Tuesday, 8 May 2012

Three monks, no water

Ye, Ting-xing. Three monks, no water, Toronto: Annick, 1997.
This is a picture book for children aged from 9-12 regarding a familiar Chinese folktale. It has a well-know Chinese proverb, “One boy is a boy, two boys  half boy, three boys no boy.”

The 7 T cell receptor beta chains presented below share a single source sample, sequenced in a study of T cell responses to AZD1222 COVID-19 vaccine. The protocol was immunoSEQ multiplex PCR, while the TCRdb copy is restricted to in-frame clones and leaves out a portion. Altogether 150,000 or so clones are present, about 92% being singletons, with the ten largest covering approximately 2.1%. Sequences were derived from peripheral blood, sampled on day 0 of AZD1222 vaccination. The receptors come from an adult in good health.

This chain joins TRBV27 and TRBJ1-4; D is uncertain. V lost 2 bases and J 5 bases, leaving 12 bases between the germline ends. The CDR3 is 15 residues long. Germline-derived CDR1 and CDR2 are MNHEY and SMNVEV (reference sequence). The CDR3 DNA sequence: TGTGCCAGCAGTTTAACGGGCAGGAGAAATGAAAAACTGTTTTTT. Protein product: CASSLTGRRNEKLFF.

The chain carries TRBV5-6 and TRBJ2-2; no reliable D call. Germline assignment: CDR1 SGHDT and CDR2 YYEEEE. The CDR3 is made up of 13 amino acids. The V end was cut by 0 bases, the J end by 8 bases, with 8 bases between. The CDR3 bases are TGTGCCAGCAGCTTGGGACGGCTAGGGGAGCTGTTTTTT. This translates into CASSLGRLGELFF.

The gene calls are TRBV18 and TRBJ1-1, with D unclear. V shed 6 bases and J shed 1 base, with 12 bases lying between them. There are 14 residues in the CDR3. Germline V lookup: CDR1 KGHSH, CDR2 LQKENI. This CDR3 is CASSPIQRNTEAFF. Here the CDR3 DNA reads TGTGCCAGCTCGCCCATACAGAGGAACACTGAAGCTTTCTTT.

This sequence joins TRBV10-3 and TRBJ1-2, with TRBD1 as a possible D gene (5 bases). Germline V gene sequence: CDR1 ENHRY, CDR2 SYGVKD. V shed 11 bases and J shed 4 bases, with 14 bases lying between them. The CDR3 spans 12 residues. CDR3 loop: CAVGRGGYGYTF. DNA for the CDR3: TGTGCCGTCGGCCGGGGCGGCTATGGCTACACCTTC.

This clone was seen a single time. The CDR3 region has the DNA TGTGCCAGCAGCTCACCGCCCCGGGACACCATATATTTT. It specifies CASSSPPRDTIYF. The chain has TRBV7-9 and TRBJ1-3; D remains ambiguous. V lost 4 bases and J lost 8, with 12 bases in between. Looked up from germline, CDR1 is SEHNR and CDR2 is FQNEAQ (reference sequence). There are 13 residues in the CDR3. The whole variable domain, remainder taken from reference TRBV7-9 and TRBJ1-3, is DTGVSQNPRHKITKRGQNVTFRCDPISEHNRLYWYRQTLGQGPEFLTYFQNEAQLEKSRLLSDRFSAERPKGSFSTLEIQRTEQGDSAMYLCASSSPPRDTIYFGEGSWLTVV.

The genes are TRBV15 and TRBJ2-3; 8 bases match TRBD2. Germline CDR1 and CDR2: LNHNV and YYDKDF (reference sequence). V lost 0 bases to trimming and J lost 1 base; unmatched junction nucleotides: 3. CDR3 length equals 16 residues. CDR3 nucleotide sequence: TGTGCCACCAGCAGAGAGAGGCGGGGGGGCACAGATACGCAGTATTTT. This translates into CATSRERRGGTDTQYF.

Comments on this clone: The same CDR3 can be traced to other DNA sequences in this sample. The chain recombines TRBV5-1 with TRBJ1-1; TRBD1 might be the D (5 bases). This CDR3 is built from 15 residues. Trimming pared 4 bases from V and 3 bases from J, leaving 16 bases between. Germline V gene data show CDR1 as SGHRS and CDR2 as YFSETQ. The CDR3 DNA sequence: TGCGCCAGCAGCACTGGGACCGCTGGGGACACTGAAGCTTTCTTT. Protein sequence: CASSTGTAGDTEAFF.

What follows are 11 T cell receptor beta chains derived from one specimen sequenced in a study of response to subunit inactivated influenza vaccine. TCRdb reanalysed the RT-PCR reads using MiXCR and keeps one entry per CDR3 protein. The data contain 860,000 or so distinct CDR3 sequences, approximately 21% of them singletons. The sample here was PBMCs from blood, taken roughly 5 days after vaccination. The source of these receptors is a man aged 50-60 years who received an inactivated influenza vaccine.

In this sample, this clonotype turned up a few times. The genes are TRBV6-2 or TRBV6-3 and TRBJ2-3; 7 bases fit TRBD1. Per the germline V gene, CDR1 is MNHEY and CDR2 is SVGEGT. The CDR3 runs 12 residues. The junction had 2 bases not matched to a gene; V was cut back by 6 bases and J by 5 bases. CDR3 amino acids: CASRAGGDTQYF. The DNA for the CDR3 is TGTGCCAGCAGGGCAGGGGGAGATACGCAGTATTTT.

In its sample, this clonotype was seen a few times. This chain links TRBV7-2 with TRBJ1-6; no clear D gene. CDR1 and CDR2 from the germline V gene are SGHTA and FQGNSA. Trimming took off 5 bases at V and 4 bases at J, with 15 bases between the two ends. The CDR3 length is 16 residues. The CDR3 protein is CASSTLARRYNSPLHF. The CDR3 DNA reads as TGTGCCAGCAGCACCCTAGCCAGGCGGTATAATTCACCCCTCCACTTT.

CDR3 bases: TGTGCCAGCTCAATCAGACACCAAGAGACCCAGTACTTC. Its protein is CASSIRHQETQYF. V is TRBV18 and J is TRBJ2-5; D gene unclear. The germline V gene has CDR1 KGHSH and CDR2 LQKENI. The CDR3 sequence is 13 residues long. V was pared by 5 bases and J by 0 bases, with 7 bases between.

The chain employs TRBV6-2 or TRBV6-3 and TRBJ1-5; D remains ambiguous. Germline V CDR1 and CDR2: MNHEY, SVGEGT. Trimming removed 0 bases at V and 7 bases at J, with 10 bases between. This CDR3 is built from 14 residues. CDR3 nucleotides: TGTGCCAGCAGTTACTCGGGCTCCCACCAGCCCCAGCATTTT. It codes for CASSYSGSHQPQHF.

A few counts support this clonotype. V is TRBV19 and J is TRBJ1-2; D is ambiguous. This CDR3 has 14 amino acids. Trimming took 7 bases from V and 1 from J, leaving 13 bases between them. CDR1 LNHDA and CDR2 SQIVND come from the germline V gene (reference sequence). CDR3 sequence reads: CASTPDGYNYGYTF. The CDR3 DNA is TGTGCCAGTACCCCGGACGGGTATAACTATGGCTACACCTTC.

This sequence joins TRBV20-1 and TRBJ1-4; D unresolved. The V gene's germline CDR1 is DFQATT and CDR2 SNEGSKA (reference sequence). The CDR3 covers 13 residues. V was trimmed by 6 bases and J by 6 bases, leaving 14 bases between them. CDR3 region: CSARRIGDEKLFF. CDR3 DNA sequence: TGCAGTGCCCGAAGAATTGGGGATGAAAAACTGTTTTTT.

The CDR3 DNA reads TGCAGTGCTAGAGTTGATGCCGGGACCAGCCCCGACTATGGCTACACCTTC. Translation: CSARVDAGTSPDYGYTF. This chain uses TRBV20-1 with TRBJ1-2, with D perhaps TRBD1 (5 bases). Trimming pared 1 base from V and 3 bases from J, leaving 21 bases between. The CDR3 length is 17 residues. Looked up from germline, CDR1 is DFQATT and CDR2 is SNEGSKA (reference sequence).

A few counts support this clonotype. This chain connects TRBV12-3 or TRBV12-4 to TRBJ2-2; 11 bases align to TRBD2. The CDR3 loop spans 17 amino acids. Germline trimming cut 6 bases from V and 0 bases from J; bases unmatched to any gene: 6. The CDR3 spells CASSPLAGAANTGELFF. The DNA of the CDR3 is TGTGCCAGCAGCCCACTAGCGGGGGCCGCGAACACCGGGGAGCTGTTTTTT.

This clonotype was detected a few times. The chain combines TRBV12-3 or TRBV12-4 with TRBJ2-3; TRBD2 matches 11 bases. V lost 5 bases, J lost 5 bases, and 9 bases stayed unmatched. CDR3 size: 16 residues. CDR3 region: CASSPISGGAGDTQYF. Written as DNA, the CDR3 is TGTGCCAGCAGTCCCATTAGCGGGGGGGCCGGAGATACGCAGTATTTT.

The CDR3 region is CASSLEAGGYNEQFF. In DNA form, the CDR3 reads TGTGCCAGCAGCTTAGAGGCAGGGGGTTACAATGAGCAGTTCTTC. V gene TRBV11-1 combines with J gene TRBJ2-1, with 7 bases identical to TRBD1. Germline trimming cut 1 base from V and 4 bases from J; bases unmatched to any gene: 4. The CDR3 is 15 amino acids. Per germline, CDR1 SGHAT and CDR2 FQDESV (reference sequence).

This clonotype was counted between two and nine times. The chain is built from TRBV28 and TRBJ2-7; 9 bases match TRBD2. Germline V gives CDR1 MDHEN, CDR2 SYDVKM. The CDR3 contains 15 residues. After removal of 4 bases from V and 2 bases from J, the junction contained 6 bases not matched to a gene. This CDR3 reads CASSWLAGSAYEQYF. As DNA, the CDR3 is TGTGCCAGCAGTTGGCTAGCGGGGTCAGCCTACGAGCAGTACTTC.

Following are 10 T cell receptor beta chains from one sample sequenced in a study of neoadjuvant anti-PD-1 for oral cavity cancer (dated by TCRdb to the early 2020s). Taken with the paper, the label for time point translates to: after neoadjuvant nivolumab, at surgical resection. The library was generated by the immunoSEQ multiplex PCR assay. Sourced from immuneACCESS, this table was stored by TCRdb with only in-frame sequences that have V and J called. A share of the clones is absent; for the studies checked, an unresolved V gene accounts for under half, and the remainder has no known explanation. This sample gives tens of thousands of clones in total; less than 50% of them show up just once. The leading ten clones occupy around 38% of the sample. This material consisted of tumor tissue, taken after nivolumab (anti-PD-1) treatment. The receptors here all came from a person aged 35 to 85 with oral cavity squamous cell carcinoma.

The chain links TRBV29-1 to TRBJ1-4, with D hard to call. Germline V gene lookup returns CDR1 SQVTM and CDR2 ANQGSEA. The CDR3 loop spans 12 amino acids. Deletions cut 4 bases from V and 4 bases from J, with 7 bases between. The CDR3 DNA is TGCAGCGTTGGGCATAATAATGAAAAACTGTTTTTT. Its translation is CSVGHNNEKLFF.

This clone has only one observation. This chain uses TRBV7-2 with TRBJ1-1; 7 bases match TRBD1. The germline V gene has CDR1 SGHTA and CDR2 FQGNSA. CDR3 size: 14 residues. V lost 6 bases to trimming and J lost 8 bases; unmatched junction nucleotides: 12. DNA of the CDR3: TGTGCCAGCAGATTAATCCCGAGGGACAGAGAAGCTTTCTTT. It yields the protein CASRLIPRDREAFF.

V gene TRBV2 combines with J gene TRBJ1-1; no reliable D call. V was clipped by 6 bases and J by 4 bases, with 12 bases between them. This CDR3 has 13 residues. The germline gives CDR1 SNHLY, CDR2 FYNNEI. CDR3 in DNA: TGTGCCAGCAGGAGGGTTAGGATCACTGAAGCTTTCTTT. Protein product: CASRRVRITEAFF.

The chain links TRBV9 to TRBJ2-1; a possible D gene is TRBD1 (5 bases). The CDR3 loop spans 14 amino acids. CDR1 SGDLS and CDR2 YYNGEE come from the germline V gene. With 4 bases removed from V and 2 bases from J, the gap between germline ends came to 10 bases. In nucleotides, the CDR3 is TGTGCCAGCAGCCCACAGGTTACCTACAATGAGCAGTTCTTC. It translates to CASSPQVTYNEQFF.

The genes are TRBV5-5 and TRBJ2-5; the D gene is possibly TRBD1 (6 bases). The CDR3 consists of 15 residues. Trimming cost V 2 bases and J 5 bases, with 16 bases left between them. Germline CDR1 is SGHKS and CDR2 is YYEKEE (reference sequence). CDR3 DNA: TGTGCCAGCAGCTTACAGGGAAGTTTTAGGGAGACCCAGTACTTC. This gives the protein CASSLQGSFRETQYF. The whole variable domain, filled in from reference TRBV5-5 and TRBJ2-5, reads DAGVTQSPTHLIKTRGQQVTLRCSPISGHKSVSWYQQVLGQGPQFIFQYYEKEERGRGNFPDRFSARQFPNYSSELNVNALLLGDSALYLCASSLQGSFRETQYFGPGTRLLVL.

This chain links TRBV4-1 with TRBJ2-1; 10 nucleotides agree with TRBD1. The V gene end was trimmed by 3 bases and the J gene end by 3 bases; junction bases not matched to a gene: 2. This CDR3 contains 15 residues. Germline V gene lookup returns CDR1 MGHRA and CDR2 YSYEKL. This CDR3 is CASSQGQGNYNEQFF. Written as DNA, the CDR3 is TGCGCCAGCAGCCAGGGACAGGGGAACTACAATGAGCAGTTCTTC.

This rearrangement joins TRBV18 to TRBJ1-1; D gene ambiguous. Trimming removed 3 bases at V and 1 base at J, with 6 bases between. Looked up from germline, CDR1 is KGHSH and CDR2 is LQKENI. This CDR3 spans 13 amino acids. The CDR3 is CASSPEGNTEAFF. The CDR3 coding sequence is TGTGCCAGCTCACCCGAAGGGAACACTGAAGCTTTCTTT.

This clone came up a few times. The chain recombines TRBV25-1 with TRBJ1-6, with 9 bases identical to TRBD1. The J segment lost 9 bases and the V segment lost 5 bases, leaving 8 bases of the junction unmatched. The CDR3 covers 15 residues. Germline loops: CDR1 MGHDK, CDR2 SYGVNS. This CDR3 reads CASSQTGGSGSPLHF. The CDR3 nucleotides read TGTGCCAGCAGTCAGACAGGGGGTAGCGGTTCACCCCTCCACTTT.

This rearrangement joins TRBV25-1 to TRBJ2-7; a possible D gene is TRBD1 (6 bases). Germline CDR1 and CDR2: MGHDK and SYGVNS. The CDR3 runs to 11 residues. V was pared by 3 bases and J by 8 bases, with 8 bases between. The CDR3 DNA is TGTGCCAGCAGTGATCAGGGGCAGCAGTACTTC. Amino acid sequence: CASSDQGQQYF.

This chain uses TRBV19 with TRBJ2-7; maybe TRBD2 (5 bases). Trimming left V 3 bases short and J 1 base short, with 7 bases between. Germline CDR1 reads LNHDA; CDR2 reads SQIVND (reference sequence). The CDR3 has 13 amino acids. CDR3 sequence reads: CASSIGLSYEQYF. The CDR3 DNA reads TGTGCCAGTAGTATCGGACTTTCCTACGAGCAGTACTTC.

This Chinese folktale is set a long time ago in a remote mountain temple, a Buddhist monk who lives alone has to travel a long way to the nearest stream to fill and carry two buckets of water for drinking every day. One day, when a second monk joins this temple, this hard job turns easy and is done efficiently. They share the task and carry the water together. But soon, after the arrival of a third monk into this temple, they start to pass the buck, and no one is willing to go for the water and because of this the temple suffers a drought. Then one night one monk carelessly sets the temple on fire, the monks have to negotiate and scramble to carry water to put out the fire. The story is telling people how individuals need to establish rules to avoid members shirking group responsibilities. This book is composed of very beautiful acrylic and colored pencil illustrations, on a textured golden background. It is recommend that every child read this book.

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